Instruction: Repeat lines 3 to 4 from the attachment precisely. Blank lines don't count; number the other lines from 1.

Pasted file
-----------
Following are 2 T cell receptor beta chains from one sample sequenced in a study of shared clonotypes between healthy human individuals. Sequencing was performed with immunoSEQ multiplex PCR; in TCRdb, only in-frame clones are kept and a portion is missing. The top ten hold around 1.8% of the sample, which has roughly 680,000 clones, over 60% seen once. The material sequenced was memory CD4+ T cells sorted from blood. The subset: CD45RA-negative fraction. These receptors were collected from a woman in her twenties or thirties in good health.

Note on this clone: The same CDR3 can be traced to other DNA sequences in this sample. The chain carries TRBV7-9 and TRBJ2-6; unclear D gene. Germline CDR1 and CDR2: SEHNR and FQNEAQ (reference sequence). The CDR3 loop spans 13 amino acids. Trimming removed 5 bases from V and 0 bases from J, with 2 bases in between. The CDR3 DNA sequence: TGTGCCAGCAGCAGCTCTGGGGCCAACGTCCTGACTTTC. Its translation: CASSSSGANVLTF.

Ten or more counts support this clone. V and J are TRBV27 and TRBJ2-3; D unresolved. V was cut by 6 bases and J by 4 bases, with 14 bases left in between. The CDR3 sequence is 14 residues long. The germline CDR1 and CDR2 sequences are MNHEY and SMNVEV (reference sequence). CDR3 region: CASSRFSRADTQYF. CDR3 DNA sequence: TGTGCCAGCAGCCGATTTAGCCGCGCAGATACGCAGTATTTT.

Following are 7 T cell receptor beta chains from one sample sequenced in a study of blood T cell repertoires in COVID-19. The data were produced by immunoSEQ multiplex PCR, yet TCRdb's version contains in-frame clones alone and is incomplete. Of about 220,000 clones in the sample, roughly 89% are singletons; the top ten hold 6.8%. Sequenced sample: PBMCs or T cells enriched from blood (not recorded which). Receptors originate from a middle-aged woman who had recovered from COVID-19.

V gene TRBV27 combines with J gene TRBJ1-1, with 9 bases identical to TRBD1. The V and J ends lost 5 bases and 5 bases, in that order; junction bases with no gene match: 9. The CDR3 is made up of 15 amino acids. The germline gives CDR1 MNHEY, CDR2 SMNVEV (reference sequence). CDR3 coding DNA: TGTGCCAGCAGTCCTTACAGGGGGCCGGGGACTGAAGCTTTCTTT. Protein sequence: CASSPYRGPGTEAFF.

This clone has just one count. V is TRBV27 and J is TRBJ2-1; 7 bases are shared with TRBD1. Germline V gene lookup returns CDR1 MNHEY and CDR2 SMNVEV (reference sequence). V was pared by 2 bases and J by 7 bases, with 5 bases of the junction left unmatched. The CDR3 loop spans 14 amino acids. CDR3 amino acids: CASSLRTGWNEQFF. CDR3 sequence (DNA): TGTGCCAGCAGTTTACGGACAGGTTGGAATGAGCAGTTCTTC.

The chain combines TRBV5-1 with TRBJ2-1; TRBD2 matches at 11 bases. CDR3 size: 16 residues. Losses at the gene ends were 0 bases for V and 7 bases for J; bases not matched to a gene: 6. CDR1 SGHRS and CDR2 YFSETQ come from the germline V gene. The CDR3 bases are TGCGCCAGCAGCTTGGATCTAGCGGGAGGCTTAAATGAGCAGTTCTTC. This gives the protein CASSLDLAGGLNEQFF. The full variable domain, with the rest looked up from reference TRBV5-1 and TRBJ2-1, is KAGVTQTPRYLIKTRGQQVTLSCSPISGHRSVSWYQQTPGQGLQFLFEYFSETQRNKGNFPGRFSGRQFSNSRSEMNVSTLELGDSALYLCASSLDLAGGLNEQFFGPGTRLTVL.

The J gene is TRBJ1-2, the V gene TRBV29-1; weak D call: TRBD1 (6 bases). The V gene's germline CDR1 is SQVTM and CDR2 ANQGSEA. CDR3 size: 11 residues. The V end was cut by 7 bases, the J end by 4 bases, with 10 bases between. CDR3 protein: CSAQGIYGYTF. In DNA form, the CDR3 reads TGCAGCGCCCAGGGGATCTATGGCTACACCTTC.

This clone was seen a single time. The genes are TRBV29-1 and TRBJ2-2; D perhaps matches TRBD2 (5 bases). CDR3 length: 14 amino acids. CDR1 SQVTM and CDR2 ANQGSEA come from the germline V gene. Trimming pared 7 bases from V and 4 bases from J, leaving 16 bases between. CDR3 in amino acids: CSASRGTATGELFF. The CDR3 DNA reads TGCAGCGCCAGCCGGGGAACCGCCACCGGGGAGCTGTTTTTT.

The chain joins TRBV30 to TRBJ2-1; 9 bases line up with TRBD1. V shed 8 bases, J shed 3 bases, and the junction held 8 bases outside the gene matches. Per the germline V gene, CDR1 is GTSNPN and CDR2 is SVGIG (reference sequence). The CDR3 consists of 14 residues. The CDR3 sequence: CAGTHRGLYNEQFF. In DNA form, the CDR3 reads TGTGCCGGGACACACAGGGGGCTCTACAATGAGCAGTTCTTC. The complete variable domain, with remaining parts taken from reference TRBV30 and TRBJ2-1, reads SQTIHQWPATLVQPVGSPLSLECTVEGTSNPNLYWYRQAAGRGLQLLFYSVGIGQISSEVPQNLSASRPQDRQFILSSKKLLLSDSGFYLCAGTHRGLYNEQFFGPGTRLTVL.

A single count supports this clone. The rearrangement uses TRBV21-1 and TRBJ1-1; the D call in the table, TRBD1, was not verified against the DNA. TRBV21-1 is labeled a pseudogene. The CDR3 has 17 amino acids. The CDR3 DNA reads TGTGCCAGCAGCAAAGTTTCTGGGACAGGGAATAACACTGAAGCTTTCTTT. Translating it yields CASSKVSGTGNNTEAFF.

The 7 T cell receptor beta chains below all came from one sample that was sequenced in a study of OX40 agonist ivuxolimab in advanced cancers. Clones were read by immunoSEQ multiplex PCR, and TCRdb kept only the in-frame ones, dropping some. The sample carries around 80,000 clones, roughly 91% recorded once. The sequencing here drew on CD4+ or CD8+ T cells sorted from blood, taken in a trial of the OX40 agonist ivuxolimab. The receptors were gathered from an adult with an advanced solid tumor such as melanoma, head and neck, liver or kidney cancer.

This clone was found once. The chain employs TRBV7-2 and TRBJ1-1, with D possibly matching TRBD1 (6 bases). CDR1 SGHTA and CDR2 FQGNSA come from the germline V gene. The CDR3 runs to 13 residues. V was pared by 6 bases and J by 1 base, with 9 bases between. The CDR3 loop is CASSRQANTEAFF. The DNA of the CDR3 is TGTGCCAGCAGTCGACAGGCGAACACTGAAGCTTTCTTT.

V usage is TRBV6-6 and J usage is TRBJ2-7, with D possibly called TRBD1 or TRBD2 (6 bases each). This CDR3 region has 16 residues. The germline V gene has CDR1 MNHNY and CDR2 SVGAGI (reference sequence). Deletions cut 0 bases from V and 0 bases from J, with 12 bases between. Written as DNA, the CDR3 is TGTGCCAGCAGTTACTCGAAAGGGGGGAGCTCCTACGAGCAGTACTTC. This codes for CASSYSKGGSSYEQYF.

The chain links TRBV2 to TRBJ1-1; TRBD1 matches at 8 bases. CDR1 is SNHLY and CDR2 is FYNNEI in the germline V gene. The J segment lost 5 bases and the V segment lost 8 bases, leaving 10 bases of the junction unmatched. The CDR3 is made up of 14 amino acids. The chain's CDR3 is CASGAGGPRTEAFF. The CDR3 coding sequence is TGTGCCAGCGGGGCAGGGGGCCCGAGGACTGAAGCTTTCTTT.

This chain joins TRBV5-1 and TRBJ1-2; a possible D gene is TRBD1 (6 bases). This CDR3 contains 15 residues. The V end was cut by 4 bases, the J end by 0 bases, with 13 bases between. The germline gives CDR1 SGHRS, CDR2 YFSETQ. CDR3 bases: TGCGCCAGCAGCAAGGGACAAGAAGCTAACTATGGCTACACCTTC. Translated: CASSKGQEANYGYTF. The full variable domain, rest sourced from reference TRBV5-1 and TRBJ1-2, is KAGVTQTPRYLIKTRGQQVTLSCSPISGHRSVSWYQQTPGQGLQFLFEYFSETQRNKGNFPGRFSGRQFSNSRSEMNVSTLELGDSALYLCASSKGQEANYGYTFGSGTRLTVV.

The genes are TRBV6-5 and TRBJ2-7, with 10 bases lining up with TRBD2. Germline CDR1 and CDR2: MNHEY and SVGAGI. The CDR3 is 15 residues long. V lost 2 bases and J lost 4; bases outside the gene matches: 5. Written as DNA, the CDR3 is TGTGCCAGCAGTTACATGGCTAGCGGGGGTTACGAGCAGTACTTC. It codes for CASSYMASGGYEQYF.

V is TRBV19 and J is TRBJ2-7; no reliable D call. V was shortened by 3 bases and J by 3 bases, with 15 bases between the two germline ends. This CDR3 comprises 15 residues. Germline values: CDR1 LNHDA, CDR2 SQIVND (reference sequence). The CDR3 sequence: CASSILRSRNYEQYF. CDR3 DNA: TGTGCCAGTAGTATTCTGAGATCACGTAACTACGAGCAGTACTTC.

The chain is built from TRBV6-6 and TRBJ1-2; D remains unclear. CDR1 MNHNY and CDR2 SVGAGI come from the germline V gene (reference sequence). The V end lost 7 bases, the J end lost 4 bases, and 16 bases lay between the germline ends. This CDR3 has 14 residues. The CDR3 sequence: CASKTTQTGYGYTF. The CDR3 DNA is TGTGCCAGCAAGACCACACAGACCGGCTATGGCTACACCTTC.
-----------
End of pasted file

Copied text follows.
Ten or more counts support this clone. V and J are TRBV27 and TRBJ2-3; D unresolved. V was cut by 6 bases and J by 4 bases, with 14 bases left in between. The CDR3 sequence is 14 residues long. The germline CDR1 and CDR2 sequences are MNHEY and SMNVEV (reference sequence). CDR3 region: CASSRFSRADTQYF. CDR3 DNA sequence: TGTGCCAGCAGCCGATTTAGCCGCGCAGATACGCAGTATTTT.

Following are 7 T cell receptor beta chains from one sample sequenced in a study of blood T cell repertoires in COVID-19. The data were produced by immunoSEQ multiplex PCR, yet TCRdb's version contains in-frame clones alone and is incomplete. Of about 220,000 clones in the sample, roughly 89% are singletons; the top ten hold 6.8%. Sequenced sample: PBMCs or T cells enriched from blood (not recorded which). Receptors originate from a middle-aged woman who had recovered from COVID-19.